Ain't nostalgia grand? It will always ensure that if you were too young or out of touch to catch something the first time, you'll be able to relive it via artistic simulacrum or straight-up tribute. It appears, for example, that the footprint of 1977 punk will never be completely erased from the beach of history. Where there were once fewer than a million punks worldwide, now there are entire generations of kids who have to hear geezers saying, "Man, back in the day, NOBODY was into those guys." The recent resurgence of bands attempting musical retrofits isn't such a bad thing: The world is much better off with updated Damned and Clash riffs than with the Pink and Britney crap we're smacked upside the head with on the radio. One revivalist combo is Sacramento's FM Knives, whose members appear to have bought the Buzzcocks oeuvre whole, without irony, just re-stuccoing the face and updating the wiring. They've nailed Buzzcocks singer Pete Shelley's romantic angst and melodic hooks, while somehow finding new chord configurations to complete the structure. See them now -- or wait until 2023 for the FM Knives cover band. Killer's Kiss and Knockout Pills open at 9 p.m. at the Stork Club, 2330 Telegraph (at 23rd Street), Oakland. Admission is $5; call (510) 444-6174 or visit www.storkcluboakland.com.
-- Kevin Chanel
You rock me all night long
The best place to be in San Francisco tonight is in the middle of the pit at the Gossip show. Unless you don't like rebel girls or full-on rock 'n' roll, in which case you'll want to stay the hell away. Please. Lead singer Beth Ditto is everyone's favorite punk rock Etta James, tearing down decades of scenester pretension with a single growl. Guitarist Nate and drummer Kathy rip into the band's old-fashioned tunes like they were there when Ike & Tina rocked every teenager in every rec center in Southern California: They're just what the doctor ordered to back up a voice as powerful as Beth's. Dolled up as the singer always is in flimsy black stuff, Ditto gets people to do pretty much whatever she says, and tonight she'll be telling you to dance, or else. Openers Tami Hart and Sleetmute Nightmute start at 9 p.m. at the Bottom of the Hill, 1233 17th St. (at Missouri), S.F. Admission is $10; call 621-4455 or visit www.bottomofthehill.com.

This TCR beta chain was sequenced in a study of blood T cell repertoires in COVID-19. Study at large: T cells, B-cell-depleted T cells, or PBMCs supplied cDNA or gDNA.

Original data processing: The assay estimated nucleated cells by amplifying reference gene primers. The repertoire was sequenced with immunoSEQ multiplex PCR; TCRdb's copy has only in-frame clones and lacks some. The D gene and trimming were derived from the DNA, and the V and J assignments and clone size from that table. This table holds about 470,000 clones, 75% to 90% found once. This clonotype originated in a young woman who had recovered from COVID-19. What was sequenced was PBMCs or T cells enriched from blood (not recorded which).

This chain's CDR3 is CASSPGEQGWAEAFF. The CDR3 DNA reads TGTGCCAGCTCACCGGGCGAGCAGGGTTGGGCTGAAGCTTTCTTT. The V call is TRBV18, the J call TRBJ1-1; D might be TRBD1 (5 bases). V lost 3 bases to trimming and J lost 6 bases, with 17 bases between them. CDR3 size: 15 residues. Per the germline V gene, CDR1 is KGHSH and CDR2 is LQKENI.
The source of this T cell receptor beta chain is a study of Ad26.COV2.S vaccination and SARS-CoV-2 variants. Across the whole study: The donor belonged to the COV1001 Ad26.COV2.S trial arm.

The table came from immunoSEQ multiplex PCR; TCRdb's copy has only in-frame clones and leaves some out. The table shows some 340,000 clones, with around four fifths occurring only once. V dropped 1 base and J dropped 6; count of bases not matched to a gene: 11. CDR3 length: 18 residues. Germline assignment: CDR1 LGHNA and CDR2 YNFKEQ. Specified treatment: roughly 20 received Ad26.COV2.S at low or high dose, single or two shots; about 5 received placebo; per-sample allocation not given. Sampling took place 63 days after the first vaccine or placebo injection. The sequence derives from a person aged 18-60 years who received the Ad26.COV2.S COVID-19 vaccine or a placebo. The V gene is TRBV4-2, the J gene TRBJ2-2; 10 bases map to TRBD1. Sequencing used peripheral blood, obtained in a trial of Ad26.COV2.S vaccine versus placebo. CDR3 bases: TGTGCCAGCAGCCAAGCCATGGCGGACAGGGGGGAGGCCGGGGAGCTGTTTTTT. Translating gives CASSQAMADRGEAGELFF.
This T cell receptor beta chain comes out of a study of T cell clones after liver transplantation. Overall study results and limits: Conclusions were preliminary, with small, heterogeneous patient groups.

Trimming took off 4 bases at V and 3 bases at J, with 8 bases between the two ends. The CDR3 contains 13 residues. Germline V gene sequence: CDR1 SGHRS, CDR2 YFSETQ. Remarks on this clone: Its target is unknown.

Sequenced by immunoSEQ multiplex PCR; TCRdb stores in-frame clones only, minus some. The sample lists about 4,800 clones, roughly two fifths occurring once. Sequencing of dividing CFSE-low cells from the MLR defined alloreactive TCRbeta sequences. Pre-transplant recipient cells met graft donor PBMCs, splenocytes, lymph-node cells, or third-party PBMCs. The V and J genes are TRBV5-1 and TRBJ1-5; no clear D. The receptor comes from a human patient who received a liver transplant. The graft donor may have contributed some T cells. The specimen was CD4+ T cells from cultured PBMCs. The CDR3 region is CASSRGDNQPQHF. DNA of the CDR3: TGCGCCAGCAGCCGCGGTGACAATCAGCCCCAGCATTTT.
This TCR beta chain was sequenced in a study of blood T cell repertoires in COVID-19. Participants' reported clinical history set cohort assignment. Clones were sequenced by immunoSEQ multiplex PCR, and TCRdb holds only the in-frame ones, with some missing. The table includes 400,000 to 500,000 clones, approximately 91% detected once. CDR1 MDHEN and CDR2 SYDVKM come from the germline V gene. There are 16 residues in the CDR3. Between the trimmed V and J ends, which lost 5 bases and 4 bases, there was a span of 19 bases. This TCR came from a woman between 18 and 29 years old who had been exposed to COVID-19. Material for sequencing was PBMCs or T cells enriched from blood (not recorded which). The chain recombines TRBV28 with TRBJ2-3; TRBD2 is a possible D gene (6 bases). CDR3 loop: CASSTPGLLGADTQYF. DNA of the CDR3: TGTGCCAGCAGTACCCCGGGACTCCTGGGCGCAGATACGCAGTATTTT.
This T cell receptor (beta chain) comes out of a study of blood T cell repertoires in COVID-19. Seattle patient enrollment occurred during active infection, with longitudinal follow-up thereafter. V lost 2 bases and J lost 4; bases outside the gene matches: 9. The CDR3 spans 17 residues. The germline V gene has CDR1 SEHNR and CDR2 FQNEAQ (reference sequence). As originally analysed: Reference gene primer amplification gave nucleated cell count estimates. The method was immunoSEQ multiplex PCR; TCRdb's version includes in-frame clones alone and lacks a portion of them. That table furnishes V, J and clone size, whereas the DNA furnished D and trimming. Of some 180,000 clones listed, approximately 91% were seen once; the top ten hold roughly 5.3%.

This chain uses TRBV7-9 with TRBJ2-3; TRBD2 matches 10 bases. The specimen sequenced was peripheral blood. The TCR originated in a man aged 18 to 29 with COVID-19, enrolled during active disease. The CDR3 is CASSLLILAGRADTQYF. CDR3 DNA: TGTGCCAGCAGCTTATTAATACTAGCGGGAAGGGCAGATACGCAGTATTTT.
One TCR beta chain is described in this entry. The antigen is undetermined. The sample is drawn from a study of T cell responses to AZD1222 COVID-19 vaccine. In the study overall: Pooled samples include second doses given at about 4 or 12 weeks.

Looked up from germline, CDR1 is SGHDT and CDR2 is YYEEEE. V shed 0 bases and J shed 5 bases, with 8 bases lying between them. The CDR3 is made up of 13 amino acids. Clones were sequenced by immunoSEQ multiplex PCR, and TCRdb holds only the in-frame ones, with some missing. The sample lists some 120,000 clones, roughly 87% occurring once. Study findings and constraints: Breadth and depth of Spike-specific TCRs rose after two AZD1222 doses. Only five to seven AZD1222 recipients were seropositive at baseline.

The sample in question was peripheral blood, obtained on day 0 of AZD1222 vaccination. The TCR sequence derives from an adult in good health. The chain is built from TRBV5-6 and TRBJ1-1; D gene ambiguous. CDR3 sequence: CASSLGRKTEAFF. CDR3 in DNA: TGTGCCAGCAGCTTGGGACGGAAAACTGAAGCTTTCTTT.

-- Hiya Swanhuyser
It's a Stretch
Mom-centered theater is born
Most people's images of motherhood seem to come straight from treacly Hallmark cards or saintly Madonna-with-child paintings. But such idealized pictures miss the icky moments: loaded diapers, runny noses, chafed nipples, and long, long nights of baby wails. It's just these kinds of warts-and-all anecdotes that give theater piece Stretch Marks: Growing Into Motherhood its saucy life. Written by four mom/playwrights who between them count seven children and 22 years of child-raising, Stretch delves deep into motherhood's reality, serving up stories that are silly, sad, serious -- or all of those at once. The performance starts at 2 p.m. at Congregation Sherith Israel, 2266 California (at Webster), S.F. Admission is $18-24; call 346-1720, ext. 32.
-- Joyce Slaton
Do you hate poetry? Good. Then you'll definitely want to hear poet Bill Taylor, because he hates poetry, too. Taylor's this far from cynical -- more Bukowski than Jewel -- but he doesn't so much glamorize booze and depression as try to find their meaning. It won't hurt much. Besides, you're tough; you can take it. Drink along at 8 p.m. at the Savoy Tivoli, 1434 Grant (at Green), S.F. Admission is free; call 362-7023.
-- Hiya Swanhuyser